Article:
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swdowling

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227 weeks ago @ Insurance In The Light - How Can You Save Money... · 0 replies · +1 points

Hey Sabrina,

My daughter had RSV and was admitted to Children's Memorial when she was two weeks old. I don't know if she was given Synagis, but I don't think so, as she was too young to receive anything.

Synagis is made by MedImmune of Gaithersburg, MD and was acquired by international pharma company AstraZeneca. It has been administered to over 1 million children (multiple times, no doubt) according to their website. Here are some financial statistics for Synagis as stated by the company:

MedImmune, LLC, headquartered in Gaithersburg, Maryland, became a wholly-owned subsidiary of AstraZeneca in 2007. Since being acquired, MedImmune has remained a Maryland-based biotechnology development enterprise. It produces Synagis, a drug for the prevention of respiratory infections in infants, which accounted for US$ 1.06 billion of its US$ 1.2 billion in revenue for 2005

A great example of why insurance rates go up.

227 weeks ago @ Insurance In The Light - How Can You Save Money... · 0 replies · +1 points

Hey Sabrina,

Thanks for your reply and I hope you keep reading to see what happens along with the care/pricing/evaluation I go through. And let your readers know, too. As we, will keep tabs on how your lovely daughter is doing - http://lunaandwe.blogspot.com/

As for the purchase behavior towards health care v. home/car/food, we all have to seek other points of view - no matter how ingrained, silly or supposedly wrong - just like Mr. Keating taught in "Dead Poet's Society".....which I shall have to post.

Save the catastrophic for a moment, but how much does a doctor visit cost? How many doctors are in Portsmouth or Chicago or San Jose? What do they charge? And for what? And how long? Where is it printed? In their office? In the paper? Are they really competing for our business? Or do we just pay the $20 copay with no regard? How much is the insurance company paying over and above the $20? And, you can walk away from a doctor - I certainly have and lived to tell about it. There are lots of doctors out there to choose from.

Regarding the drug to keep you alive, which is certainly a difficult situation (and my heart goes out to you, your family and lovely daughter, and with many prayers) - that is what insurance is for. Insurance serves to transfer the risk of financial burden due to a catastrophic loss.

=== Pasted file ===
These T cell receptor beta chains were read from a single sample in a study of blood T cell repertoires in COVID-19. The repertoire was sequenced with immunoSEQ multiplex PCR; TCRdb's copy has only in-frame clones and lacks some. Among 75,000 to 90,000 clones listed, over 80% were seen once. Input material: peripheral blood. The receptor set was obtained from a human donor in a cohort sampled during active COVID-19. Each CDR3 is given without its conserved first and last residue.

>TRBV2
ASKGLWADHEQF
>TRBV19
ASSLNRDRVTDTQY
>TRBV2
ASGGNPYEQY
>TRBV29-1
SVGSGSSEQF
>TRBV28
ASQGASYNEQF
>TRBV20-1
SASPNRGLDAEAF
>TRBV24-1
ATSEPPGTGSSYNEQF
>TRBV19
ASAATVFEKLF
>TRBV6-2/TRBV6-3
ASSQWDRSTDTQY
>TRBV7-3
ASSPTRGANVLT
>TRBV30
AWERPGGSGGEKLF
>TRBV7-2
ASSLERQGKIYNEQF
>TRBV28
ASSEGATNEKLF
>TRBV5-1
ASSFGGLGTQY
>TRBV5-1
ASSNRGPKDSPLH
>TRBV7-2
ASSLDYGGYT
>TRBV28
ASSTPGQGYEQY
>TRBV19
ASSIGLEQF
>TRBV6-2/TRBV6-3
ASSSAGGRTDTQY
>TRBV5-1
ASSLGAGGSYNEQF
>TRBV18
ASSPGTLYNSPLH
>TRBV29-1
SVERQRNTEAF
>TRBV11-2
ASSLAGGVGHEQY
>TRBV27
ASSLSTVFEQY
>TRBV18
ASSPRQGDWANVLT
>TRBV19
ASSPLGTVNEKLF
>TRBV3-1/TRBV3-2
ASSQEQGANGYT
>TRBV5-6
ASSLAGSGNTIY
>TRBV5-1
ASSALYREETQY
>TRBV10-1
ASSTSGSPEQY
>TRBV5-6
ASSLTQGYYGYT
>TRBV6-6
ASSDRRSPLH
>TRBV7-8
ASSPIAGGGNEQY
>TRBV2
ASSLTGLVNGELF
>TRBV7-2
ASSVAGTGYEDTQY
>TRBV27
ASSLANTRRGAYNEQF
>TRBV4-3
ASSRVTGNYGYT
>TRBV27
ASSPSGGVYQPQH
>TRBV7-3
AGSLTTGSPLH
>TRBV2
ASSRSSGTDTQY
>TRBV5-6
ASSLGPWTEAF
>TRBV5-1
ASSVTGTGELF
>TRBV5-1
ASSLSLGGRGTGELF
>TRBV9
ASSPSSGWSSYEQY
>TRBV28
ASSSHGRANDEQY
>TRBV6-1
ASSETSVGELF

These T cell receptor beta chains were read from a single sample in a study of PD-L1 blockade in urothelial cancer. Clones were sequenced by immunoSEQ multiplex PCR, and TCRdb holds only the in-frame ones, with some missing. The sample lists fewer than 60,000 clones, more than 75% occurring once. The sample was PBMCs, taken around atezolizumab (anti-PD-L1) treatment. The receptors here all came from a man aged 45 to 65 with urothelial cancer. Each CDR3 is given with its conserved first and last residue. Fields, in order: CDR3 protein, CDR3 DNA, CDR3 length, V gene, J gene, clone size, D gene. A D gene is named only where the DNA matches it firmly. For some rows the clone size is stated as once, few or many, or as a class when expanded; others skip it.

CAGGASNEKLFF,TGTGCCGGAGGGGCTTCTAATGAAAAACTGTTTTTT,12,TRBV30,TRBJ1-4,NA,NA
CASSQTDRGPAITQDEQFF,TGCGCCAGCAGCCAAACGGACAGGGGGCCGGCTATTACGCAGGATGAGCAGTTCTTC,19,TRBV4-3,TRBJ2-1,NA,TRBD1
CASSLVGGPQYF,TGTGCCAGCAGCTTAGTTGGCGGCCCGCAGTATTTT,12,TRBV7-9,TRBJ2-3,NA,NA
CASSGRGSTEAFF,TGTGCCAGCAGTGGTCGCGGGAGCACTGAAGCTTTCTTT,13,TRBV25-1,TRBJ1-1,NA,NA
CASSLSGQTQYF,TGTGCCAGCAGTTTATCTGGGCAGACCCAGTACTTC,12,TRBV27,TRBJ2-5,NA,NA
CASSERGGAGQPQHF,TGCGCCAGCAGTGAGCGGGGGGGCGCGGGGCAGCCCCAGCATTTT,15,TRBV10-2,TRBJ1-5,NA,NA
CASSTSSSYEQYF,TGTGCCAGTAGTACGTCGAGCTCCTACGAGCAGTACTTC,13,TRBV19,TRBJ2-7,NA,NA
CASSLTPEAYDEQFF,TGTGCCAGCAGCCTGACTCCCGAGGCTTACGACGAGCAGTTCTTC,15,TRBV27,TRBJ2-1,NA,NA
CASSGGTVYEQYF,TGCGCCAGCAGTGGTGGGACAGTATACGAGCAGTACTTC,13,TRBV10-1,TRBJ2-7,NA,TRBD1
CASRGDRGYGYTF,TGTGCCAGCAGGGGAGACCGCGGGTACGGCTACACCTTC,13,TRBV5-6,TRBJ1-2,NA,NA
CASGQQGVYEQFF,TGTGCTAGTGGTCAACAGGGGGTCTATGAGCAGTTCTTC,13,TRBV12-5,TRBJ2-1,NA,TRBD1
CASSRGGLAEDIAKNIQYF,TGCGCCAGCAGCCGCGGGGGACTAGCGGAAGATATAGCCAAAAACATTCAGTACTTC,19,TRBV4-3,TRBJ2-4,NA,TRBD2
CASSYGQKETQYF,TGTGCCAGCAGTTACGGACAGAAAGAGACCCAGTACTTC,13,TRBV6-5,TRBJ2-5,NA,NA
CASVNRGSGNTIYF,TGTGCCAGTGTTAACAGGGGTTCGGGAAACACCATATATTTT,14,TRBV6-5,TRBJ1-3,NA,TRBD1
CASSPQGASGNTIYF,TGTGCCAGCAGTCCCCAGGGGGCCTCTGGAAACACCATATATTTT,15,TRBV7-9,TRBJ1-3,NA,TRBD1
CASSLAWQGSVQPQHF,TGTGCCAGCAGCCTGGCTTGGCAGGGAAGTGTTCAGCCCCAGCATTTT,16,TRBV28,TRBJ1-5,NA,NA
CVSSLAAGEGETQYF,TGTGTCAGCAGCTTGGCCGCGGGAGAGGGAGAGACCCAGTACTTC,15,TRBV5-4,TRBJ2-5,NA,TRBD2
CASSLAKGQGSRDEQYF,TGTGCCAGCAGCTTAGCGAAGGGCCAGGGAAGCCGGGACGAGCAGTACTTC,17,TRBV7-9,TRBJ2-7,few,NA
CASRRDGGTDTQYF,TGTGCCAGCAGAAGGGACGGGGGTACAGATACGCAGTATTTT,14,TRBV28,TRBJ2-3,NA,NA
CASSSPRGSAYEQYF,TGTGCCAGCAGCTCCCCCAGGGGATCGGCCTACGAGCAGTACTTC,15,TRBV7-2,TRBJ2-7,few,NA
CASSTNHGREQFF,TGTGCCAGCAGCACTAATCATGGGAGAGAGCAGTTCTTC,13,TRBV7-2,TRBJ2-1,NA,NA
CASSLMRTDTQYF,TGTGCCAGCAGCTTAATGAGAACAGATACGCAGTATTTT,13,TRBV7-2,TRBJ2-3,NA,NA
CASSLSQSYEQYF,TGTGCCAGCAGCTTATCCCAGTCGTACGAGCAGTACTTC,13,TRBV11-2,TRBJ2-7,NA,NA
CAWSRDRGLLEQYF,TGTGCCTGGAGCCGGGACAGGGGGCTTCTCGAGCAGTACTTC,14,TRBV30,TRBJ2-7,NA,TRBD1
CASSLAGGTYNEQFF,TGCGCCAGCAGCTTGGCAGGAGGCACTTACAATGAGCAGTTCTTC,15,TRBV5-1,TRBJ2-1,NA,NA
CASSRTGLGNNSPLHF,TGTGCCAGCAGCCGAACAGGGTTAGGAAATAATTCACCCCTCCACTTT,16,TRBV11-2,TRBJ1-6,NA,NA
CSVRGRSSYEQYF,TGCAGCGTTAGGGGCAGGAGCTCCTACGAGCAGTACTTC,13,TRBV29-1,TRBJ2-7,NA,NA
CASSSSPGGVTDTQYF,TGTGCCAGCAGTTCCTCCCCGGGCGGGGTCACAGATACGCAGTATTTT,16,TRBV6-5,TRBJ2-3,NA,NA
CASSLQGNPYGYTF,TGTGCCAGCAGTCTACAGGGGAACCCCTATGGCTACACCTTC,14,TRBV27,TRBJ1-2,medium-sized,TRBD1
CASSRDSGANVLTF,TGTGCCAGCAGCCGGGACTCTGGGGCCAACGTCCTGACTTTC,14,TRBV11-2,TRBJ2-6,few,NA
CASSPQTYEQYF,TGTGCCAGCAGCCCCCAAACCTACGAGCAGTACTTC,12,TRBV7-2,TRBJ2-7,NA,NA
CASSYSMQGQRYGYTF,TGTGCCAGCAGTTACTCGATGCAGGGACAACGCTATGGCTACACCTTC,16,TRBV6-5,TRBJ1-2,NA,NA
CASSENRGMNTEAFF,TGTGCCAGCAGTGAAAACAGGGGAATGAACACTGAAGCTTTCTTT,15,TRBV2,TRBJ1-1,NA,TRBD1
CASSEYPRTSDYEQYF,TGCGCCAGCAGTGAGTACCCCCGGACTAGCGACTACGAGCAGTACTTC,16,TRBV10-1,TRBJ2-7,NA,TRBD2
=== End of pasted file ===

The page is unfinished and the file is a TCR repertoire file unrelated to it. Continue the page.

Free market practices are not completely out the window with a drug that you need to keep you alive. Patent protections certainly keep competition at bay for 17 years, but besides manufacturing cost, what other costs can be driven lower by market forces? And what can you as a consumer do to lower the price you pay? Certainly, this life saving drug must be available through many distribution points. Where are they? How much does the doctor/hospital charge to administer the drug? Where is all of this information? Is it readily available, in print, in many different mediums? The answer is that information is sorely lacking - which ensures health care's high costs, ergo health insurance's high cost.

Elective v. Emergency is part of the equation, as well. Emergency is, again, what insurance is for. Elective care allows everyone the chance to prudently shop and compare.

Also, please take a look at my post regarding the unknowing way that everyone hands their insurance money over to the provider by contractually assigning (giving away) your insurance benefits. Keep your insurance and don't sign away your rights (and money) to the doctor or hospital.

235 weeks ago @ Insurance In The Light - Why You Need Excess Ma... · 0 replies · +1 points

Metatrader, that is the question. Why do we have to pay for insurance? I believe it is a choice. A choice that everyone needs to make and on their own terms and particular to their own situation.

We shouldn't have to pay for insurance, but in certain instances the government, federal/state/local require it. If you hold a mortgage on property, your contract to hold such property likely requires insurance. If you own a car, the local/state government requires you to have auto insurance. Now, President Obama and the Democrat led Congress are requiring you to have health insurance.